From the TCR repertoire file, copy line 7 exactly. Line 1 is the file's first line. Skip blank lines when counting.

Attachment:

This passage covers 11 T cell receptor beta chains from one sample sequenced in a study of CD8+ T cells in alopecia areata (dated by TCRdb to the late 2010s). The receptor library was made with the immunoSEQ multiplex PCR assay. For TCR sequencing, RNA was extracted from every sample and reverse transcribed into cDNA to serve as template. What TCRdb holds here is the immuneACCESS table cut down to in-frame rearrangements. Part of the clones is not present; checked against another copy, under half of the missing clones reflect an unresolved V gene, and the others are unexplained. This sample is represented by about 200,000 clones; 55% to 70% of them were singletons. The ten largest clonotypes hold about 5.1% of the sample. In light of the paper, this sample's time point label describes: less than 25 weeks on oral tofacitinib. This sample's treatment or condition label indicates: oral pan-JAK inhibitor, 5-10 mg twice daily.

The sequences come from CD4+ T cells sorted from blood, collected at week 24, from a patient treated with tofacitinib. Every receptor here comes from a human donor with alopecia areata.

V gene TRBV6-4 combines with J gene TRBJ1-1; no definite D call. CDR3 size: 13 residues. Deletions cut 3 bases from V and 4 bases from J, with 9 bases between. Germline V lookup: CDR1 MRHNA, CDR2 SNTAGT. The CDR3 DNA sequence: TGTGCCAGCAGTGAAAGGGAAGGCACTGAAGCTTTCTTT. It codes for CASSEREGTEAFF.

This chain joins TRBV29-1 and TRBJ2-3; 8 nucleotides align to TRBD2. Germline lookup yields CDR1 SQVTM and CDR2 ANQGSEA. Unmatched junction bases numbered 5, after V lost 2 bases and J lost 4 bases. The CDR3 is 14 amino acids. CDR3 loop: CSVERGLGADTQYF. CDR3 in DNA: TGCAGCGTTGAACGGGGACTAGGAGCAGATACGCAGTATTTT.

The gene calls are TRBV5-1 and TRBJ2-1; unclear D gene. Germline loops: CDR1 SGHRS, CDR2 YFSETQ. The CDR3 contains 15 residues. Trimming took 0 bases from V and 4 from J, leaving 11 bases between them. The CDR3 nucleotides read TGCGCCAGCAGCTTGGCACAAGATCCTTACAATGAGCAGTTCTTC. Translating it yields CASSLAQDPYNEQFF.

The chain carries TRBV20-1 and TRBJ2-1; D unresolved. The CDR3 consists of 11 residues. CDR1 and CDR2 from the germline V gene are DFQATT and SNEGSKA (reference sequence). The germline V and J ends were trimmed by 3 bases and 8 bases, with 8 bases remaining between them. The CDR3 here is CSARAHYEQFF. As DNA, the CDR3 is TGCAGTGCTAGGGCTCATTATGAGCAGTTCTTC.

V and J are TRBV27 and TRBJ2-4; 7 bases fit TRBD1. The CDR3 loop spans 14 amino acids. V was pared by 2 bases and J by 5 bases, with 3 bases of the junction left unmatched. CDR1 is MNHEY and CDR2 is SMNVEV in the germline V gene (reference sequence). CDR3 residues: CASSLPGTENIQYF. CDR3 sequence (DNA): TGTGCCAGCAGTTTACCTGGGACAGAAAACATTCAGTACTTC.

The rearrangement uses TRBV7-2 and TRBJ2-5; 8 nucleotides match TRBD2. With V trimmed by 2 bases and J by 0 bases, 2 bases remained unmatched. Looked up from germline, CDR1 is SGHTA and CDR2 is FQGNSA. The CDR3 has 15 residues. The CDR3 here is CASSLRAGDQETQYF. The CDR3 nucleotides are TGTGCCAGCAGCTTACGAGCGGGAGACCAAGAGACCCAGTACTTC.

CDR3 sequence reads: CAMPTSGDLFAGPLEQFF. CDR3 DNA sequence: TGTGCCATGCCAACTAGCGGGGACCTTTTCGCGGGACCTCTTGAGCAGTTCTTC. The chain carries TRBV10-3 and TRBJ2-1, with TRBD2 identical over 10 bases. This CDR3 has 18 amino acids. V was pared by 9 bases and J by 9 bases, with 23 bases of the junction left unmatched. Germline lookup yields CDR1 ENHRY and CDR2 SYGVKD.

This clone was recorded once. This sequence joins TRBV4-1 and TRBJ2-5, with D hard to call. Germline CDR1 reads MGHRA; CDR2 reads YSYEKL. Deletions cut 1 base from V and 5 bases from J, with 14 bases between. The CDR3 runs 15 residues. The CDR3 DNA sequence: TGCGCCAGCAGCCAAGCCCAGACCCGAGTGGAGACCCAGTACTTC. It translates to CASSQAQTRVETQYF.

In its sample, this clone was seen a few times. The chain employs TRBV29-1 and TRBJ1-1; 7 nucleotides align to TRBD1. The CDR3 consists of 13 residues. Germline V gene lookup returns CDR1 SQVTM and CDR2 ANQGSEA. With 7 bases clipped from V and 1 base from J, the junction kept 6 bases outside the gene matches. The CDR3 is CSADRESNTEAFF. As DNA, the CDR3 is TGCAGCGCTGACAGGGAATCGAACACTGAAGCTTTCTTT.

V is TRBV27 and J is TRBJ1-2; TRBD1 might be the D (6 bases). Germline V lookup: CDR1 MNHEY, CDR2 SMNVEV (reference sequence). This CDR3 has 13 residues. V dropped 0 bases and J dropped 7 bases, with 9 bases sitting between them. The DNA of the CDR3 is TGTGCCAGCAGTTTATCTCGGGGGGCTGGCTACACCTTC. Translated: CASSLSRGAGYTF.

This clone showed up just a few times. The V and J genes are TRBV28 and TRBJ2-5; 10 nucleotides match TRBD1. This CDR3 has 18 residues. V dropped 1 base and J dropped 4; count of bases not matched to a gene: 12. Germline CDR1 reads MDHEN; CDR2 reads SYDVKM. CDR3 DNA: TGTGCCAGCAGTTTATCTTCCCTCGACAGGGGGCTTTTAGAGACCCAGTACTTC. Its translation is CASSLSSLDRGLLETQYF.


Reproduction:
V and J are TRBV27 and TRBJ2-4; 7 bases fit TRBD1. The CDR3 loop spans 14 amino acids. V was pared by 2 bases and J by 5 bases, with 3 bases of the junction left unmatched. CDR1 is MNHEY and CDR2 is SMNVEV in the germline V gene (reference sequence). CDR3 residues: CASSLPGTENIQYF. CDR3 sequence (DNA): TGTGCCAGCAGTTTACCTGGGACAGAAAACATTCAGTACTTC.